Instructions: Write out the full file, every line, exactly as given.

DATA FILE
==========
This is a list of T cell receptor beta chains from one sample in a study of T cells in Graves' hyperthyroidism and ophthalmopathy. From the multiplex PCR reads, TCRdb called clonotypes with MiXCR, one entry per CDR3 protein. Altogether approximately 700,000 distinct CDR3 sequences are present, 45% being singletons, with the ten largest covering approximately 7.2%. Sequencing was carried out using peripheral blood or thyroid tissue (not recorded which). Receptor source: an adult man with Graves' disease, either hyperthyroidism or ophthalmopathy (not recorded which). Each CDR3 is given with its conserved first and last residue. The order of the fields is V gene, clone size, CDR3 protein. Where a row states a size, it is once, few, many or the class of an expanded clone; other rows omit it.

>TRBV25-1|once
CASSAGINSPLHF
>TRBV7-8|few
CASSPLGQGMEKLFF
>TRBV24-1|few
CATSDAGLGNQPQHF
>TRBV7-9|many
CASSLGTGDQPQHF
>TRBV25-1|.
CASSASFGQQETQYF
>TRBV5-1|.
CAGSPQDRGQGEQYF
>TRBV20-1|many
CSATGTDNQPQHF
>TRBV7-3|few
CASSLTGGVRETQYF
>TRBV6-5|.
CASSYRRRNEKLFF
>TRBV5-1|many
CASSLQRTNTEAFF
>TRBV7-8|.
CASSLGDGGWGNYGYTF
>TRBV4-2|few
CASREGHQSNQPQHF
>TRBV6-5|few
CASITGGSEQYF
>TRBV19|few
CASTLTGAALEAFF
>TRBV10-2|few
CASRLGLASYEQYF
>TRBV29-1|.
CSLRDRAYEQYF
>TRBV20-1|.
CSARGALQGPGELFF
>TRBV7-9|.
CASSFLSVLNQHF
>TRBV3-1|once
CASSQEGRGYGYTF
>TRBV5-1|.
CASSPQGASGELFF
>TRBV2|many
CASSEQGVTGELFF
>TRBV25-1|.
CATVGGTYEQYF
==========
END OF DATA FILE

This is a list of T cell receptor beta chains from one sample in a study of T cells in Graves' hyperthyroidism and ophthalmopathy. From the multiplex PCR reads, TCRdb called clonotypes with MiXCR, one entry per CDR3 protein. Altogether approximately 700,000 distinct CDR3 sequences are present, 45% being singletons, with the ten largest covering approximately 7.2%. Sequencing was carried out using peripheral blood or thyroid tissue (not recorded which). Receptor source: an adult man with Graves' disease, either hyperthyroidism or ophthalmopathy (not recorded which). Each CDR3 is given with its conserved first and last residue. The order of the fields is V gene, clone size, CDR3 protein. Where a row states a size, it is once, few, many or the class of an expanded clone; other rows omit it.

>TRBV25-1|once
CASSAGINSPLHF
>TRBV7-8|few
CASSPLGQGMEKLFF
>TRBV24-1|few
CATSDAGLGNQPQHF
>TRBV7-9|many
CASSLGTGDQPQHF
>TRBV25-1|.
CASSASFGQQETQYF
>TRBV5-1|.
CAGSPQDRGQGEQYF
>TRBV20-1|many
CSATGTDNQPQHF
>TRBV7-3|few
CASSLTGGVRETQYF
>TRBV6-5|.
CASSYRRRNEKLFF
>TRBV5-1|many
CASSLQRTNTEAFF
>TRBV7-8|.
CASSLGDGGWGNYGYTF
>TRBV4-2|few
CASREGHQSNQPQHF
>TRBV6-5|few
CASITGGSEQYF
>TRBV19|few
CASTLTGAALEAFF
>TRBV10-2|few
CASRLGLASYEQYF
>TRBV29-1|.
CSLRDRAYEQYF
>TRBV20-1|.
CSARGALQGPGELFF
>TRBV7-9|.
CASSFLSVLNQHF
>TRBV3-1|once
CASSQEGRGYGYTF
>TRBV5-1|.
CASSPQGASGELFF
>TRBV2|many
CASSEQGVTGELFF
>TRBV25-1|.
CATVGGTYEQYF